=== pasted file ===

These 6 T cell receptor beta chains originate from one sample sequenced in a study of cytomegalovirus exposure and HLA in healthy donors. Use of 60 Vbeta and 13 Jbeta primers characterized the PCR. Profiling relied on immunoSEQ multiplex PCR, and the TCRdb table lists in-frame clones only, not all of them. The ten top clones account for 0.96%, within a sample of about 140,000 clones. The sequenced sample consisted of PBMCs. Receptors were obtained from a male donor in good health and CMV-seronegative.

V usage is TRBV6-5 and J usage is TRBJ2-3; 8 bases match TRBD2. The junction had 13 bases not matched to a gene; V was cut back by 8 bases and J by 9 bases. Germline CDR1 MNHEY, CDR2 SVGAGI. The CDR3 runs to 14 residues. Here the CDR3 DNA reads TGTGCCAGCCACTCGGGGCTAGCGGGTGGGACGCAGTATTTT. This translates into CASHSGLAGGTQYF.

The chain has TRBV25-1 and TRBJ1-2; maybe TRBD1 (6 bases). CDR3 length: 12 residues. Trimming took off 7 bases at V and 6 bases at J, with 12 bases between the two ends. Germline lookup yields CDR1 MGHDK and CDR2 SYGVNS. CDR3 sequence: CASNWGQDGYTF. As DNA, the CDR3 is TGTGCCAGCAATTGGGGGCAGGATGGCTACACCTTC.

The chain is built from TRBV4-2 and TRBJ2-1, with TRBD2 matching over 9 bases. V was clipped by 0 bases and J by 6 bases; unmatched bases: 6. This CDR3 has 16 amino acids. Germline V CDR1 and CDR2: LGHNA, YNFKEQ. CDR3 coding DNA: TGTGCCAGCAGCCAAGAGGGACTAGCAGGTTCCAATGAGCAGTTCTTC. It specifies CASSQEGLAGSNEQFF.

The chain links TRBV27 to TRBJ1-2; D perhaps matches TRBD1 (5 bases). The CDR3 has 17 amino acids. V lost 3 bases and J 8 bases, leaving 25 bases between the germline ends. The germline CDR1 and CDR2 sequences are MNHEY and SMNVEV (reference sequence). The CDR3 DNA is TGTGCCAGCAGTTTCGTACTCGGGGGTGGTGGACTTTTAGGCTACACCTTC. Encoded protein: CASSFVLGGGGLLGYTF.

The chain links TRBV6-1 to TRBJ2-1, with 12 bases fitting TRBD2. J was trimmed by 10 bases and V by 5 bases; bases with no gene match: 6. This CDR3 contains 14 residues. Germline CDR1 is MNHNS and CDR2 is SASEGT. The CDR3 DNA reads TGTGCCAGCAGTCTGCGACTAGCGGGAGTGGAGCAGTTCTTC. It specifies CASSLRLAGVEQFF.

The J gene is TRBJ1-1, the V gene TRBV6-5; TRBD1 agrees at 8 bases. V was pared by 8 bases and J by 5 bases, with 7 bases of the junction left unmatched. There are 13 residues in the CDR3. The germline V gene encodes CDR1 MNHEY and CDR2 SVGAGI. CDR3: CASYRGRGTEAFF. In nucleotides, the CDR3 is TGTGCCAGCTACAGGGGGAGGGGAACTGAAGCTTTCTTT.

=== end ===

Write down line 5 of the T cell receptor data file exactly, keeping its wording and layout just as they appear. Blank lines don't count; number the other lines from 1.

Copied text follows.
The chain links TRBV27 to TRBJ1-2; D perhaps matches TRBD1 (5 bases). The CDR3 has 17 amino acids. V lost 3 bases and J 8 bases, leaving 25 bases between the germline ends. The germline CDR1 and CDR2 sequences are MNHEY and SMNVEV (reference sequence). The CDR3 DNA is TGTGCCAGCAGTTTCGTACTCGGGGGTGGTGGACTTTTAGGCTACACCTTC. Encoded protein: CASSFVLGGGGLLGYTF.